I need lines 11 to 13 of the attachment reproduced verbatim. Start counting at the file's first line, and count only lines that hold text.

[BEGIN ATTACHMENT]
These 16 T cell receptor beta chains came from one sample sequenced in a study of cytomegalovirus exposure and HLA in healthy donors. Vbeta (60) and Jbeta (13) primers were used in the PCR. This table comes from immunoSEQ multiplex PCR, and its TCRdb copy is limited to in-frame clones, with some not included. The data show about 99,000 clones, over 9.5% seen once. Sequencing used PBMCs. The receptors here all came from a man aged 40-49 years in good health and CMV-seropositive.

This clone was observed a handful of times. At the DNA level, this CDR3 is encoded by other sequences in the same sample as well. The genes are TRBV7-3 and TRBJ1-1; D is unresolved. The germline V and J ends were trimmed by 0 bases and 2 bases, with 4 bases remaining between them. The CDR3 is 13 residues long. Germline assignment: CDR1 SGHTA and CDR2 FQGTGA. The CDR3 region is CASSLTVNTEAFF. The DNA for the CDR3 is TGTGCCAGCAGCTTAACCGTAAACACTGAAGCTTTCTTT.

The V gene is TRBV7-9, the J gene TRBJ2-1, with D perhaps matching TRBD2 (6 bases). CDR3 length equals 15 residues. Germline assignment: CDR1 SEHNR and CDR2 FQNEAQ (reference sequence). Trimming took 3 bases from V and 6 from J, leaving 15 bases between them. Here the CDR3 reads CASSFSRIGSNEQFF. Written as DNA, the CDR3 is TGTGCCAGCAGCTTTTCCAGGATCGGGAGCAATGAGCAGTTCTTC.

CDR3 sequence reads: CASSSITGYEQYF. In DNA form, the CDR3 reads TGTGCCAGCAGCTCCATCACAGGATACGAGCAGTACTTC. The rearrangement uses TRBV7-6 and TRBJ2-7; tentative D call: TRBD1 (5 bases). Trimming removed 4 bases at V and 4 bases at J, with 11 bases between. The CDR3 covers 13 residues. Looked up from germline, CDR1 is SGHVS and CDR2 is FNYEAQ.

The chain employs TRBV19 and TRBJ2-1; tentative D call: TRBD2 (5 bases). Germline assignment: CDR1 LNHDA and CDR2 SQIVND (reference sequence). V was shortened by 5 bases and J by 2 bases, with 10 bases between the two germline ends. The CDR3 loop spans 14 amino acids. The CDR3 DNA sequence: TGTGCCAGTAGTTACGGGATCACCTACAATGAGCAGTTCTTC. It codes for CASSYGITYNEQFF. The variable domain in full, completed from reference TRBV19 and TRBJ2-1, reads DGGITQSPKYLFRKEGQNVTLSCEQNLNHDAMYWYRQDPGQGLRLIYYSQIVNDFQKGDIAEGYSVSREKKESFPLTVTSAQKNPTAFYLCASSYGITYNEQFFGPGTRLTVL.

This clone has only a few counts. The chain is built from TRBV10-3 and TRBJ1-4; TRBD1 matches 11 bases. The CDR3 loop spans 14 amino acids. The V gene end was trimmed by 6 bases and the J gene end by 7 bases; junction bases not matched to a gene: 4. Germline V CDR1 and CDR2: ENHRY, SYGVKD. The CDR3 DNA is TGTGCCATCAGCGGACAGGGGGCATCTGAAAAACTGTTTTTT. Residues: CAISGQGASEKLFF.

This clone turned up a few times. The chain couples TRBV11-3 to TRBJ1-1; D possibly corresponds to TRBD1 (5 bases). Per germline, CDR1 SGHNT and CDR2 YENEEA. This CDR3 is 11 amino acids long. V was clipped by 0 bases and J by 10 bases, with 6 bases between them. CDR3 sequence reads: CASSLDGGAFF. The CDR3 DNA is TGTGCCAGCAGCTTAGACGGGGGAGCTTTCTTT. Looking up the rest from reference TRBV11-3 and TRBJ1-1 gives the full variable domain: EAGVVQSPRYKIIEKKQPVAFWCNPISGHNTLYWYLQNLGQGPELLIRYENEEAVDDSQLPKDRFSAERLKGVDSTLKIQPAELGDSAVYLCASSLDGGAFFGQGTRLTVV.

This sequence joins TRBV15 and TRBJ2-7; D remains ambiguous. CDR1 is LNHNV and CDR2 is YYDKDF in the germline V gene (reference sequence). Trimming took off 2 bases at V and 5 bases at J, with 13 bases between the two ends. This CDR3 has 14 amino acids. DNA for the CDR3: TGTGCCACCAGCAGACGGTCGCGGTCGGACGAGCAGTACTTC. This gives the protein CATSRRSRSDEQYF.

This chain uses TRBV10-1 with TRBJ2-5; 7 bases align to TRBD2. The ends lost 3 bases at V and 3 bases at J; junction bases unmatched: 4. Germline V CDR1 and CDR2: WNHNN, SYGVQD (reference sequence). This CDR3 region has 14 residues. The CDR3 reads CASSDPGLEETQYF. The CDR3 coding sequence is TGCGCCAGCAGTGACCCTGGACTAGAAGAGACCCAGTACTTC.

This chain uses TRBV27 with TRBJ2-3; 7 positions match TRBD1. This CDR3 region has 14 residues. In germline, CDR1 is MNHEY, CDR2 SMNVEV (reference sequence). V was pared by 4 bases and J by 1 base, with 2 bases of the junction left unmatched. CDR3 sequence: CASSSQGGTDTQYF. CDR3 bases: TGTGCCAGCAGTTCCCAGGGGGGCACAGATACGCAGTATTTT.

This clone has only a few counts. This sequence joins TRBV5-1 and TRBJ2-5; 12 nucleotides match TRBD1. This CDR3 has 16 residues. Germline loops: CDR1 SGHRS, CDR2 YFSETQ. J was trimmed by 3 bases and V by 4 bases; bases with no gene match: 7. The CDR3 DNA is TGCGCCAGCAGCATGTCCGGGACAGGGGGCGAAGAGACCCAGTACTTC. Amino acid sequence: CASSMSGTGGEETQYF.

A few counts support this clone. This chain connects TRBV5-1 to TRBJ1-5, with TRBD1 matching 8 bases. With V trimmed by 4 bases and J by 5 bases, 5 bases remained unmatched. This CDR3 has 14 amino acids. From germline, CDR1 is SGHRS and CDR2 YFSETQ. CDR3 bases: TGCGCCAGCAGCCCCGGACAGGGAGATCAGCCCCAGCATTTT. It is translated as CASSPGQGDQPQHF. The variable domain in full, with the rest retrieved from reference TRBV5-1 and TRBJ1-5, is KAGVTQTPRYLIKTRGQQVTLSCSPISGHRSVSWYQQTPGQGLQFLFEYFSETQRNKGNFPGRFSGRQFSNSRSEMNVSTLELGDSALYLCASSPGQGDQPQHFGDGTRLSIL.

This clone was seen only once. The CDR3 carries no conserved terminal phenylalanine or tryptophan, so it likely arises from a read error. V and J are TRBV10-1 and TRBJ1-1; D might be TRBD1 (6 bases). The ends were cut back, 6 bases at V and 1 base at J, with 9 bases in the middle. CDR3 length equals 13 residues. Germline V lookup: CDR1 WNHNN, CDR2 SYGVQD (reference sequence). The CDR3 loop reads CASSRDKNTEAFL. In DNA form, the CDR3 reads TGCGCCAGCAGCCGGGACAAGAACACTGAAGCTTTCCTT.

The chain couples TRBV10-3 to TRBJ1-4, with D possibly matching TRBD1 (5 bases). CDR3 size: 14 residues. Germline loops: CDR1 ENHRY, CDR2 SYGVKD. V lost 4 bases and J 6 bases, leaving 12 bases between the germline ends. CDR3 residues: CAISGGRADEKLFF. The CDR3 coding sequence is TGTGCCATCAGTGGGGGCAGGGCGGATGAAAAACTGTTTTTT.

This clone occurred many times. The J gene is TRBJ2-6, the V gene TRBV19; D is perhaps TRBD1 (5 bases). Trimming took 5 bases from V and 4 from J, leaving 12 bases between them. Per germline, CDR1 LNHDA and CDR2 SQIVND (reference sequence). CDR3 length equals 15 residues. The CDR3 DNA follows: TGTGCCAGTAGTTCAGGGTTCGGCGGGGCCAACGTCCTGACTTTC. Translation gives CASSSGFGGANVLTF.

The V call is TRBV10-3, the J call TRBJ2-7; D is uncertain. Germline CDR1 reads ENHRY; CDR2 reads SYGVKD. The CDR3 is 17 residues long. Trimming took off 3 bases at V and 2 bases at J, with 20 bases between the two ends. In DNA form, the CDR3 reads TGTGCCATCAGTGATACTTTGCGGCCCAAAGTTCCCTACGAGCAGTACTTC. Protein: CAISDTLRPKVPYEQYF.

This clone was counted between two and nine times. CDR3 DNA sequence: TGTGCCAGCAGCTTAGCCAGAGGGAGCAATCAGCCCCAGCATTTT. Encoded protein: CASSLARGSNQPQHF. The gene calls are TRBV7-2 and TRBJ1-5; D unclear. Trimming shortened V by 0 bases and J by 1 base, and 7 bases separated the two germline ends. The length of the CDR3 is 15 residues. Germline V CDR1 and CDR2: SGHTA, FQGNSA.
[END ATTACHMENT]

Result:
This clone has only a few counts. This sequence joins TRBV5-1 and TRBJ2-5; 12 nucleotides match TRBD1. This CDR3 has 16 residues. Germline loops: CDR1 SGHRS, CDR2 YFSETQ. J was trimmed by 3 bases and V by 4 bases; bases with no gene match: 7. The CDR3 DNA is TGCGCCAGCAGCATGTCCGGGACAGGGGGCGAAGAGACCCAGTACTTC. Amino acid sequence: CASSMSGTGGEETQYF.

A few counts support this clone. This chain connects TRBV5-1 to TRBJ1-5, with TRBD1 matching 8 bases. With V trimmed by 4 bases and J by 5 bases, 5 bases remained unmatched. This CDR3 has 14 amino acids. From germline, CDR1 is SGHRS and CDR2 YFSETQ. CDR3 bases: TGCGCCAGCAGCCCCGGACAGGGAGATCAGCCCCAGCATTTT. It is translated as CASSPGQGDQPQHF. The variable domain in full, with the rest retrieved from reference TRBV5-1 and TRBJ1-5, is KAGVTQTPRYLIKTRGQQVTLSCSPISGHRSVSWYQQTPGQGLQFLFEYFSETQRNKGNFPGRFSGRQFSNSRSEMNVSTLELGDSALYLCASSPGQGDQPQHFGDGTRLSIL.

This clone was seen only once. The CDR3 carries no conserved terminal phenylalanine or tryptophan, so it likely arises from a read error. V and J are TRBV10-1 and TRBJ1-1; D might be TRBD1 (6 bases). The ends were cut back, 6 bases at V and 1 base at J, with 9 bases in the middle. CDR3 length equals 13 residues. Germline V lookup: CDR1 WNHNN, CDR2 SYGVQD (reference sequence). The CDR3 loop reads CASSRDKNTEAFL. In DNA form, the CDR3 reads TGCGCCAGCAGCCGGGACAAGAACACTGAAGCTTTCCTT.